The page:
Heating With Wood is Good Exercise

Even with the labour saving of a chainsaw and wood splitter on your side, there’s still a lot of exercise involved in making and handling firewood. It also happens to be quite good experience for kids, teaching them how to work, so I consider this a benefit. Bending down, picking up wood that’s not terribly heavy, stacking the wood you’ve cut – it’s all quite gentle, repetitive and enlivening. And if you choose to make firewood when the weather is cool and bug-free, it’s quite fun. You’ll eat better, sleep better and there’s nothing quite like knowing that you’ve got a winter’s worth of wood stacked and ready to go.

Heating With Wood is Sustainable

Wood heat doesn’t contribute to the greenhouse effect because the carbon released from combustion isn’t new carbon, as it is with all fossil fuels. Burning wood can certainly add  pollutants to the air, but that’s much less of a problem with the new generation of certified wood burning appliances that operate with astonishing efficiency.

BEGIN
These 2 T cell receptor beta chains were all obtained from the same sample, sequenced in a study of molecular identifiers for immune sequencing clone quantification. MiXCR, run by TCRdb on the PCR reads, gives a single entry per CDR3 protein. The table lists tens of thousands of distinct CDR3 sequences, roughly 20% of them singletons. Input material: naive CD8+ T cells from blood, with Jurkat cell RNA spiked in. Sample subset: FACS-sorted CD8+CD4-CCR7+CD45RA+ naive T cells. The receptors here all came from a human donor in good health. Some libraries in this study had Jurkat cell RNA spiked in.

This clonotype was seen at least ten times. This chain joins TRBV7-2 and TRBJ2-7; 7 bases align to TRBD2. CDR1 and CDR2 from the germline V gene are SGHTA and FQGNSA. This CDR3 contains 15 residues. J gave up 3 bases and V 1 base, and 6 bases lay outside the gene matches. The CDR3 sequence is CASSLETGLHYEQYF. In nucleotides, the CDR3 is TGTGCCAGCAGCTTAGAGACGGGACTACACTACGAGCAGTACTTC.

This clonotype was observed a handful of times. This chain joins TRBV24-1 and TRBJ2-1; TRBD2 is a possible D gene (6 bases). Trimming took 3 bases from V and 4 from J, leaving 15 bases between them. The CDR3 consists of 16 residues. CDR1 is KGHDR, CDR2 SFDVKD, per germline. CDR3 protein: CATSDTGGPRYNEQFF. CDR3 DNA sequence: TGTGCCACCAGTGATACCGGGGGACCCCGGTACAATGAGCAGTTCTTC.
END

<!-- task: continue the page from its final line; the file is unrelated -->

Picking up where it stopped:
The most common, independent yardstick for measuring the performance of wood burning stoves and fireplace inserts comes from the Environmental Protection Agency (EPA), a branch of the US government. That’s why the main thing to look for on any new wood burning appliance is an EPA certification sticker. Although cleanliness of combustion doesn’t necessarily translate into more heat delivered to the room from a given amount of wood, in practice the two are linked. Cleaner burns typically mean more heat from a given pile of firewood. The easiest way to get into the wood heating game is by having a wood stove installed. Most insurance companies require that woodturning appliances be rated for safety and installed by a certified professional according to safety specs.

Got a traditional fireplace at your home? These are sometimes so inefficient that more heat gets lost up the chimney than gets transferred to the room, though fireplaces don’t have to be this bad. Air-tight fireplace inserts let you convert most open fireplaces into a productive part of your home heating system. They’re really just a specialized woodstove designed to fit within a masonry opening, offering efficiencies almost on par with the best stand-alone woodstoves. Inserts are governed by the same EPA emissions specs, too, so look for certification proof when you’re shopping.